Debt consolidation entails taking out one loan to pay off many others. This is often done to secure a lower interest rate, secure a fixed interest rate or for the convenience of servicing only one loan.
Debt consolidation can simply be from a number of unsecured loans into another unsecured loan, but more often it involves a secured loan against an asset that serves as collateral, which is most commonly a house (in this case a mortgage is secured against the house.) The collateralization of the loan allows a lower interest rate than without it, because by collateralizing, the asset owner agrees to allow the forced sale (foreclosure) of the asset in order to pay back the loan. The risk to the lender is reduced so the interest rate offered is lower.
Sometimes, debt consolidation companies can discount the amount of the loan. When the debtor is in danger of bankruptcy, the debt consolidator will buy the loan at a discount. A prudent debtor can shop around for consolidators who will pass along some of the savings. Consolidation can affect the ability of the debtor to discharge debts in bankruptcy, so the decision to consolidate must be weighed carefully.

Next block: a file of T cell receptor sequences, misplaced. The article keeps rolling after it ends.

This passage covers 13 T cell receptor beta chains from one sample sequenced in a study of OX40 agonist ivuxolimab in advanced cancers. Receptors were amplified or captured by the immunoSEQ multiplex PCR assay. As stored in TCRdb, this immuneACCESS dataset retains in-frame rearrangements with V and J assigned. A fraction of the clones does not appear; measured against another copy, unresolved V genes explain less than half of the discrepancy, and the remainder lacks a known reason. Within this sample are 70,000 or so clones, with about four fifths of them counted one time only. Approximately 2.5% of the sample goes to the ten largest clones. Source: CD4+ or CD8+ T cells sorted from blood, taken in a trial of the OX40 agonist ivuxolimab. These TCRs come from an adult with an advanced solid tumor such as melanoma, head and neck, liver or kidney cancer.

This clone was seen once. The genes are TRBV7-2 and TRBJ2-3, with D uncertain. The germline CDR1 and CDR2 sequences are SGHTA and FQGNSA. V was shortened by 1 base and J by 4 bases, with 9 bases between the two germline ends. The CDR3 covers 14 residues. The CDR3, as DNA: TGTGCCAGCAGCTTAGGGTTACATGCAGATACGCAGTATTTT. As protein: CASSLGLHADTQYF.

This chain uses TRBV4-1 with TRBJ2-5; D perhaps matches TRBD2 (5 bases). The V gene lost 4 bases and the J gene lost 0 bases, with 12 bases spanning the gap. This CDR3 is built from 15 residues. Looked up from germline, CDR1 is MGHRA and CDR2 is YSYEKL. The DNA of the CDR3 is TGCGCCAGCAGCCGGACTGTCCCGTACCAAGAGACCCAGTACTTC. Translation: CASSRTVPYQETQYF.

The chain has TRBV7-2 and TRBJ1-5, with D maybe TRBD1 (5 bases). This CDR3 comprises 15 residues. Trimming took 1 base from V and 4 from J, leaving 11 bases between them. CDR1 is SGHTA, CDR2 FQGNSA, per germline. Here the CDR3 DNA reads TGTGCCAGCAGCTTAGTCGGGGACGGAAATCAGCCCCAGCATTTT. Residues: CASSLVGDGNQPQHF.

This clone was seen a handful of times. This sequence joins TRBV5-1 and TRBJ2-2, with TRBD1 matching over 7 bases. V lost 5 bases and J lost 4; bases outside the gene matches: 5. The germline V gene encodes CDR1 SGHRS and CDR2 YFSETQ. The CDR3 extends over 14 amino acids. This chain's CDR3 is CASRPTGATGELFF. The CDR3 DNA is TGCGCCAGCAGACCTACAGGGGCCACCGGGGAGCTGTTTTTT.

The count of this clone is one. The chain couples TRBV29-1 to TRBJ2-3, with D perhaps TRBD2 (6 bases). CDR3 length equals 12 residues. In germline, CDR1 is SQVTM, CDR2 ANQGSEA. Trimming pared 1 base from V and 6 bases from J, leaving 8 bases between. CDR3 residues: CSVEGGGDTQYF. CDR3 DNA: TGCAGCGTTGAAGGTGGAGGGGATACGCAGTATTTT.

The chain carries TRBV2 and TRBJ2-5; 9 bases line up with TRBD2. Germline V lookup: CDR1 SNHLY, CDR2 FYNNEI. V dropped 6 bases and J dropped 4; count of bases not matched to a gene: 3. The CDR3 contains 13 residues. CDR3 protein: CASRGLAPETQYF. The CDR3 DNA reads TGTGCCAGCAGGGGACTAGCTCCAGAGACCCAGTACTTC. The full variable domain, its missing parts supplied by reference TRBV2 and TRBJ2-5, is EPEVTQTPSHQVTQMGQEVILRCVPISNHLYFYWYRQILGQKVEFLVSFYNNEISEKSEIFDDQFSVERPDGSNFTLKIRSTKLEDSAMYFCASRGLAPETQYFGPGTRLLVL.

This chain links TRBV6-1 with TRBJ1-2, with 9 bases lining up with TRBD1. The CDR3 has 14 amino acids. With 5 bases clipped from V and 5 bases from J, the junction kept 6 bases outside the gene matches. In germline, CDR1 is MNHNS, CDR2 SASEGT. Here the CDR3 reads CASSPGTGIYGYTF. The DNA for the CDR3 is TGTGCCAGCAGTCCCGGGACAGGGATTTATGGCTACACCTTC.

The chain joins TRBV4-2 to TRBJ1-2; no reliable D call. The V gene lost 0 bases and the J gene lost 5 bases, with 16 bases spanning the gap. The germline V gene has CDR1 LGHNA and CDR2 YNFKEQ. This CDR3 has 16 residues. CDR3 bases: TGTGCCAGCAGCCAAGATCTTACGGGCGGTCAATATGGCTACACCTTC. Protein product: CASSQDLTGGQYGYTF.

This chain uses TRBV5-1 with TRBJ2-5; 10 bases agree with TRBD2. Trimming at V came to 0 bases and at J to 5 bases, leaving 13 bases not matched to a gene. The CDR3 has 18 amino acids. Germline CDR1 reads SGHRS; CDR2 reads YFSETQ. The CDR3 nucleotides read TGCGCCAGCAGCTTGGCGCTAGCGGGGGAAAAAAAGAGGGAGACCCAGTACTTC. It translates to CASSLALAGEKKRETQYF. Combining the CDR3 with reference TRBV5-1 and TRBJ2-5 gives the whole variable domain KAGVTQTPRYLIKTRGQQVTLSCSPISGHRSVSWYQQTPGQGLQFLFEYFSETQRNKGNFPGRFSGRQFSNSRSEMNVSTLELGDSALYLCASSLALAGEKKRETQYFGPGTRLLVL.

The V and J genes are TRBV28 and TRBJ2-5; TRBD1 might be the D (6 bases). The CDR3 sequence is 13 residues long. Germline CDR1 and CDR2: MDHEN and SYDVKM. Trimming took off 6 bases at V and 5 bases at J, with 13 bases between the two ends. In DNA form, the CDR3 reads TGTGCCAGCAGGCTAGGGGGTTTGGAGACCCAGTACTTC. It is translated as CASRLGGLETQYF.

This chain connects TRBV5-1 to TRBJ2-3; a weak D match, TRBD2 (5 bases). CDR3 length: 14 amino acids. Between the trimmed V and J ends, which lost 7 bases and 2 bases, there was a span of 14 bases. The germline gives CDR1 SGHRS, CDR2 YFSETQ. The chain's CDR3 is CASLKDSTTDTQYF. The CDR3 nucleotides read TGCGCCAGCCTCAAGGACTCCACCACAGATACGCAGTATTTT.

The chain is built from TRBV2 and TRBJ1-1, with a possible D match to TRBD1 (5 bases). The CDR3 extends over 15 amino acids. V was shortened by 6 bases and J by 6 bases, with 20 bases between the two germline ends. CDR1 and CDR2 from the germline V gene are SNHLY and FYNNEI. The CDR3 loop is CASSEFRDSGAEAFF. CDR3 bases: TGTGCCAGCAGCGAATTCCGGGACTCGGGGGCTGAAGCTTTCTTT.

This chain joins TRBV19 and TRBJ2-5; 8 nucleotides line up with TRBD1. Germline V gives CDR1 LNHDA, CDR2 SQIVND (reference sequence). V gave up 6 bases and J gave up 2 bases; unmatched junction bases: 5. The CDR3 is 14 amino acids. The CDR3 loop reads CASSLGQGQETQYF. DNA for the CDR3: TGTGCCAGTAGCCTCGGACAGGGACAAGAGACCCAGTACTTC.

Debt consolidation is often advisable in theory when someone is paying credit card debt. Credit cards can carry a much larger interest rate than even an unsecured loan from a bank. Debtors with property such as a home or car may get a lower rate through a secured loan using their property as collateral. Then the total interest and the total cash flow paid towards the debt is lower allowing the debt to be paid off sooner, incurring less interest. In practice, many people are in credit card debt because they spend more than their income. If that habit continues, the consolidation will not benefit them much because they will simply increase their credit card balances again.
Because of the theoretical advantage that debt consolidation offers a consumer that has high interest debt balances, companies can take advantage of that benefit of refinancing to charge very high fees in the debt consolidation loan. Sometimes these fees are near the state maximum for mortgage fees. In addition, some unscrupulous companies will knowingly wait until a client has backed themselves into a corner and must refinance in order to consolidate and pay off bills that they are behind on the payments. If the client does not refinance they may lose their house, so they are willing to pay any allowable fee to complete the debt consolidation. In some cases the situation is that the client does not have enough time to shop for another lender with lower fees and may not even be fully aware of them. This practice is known as predatory lending. Certainly many, if not most, debt consolidation transactions do not involve predatory lending.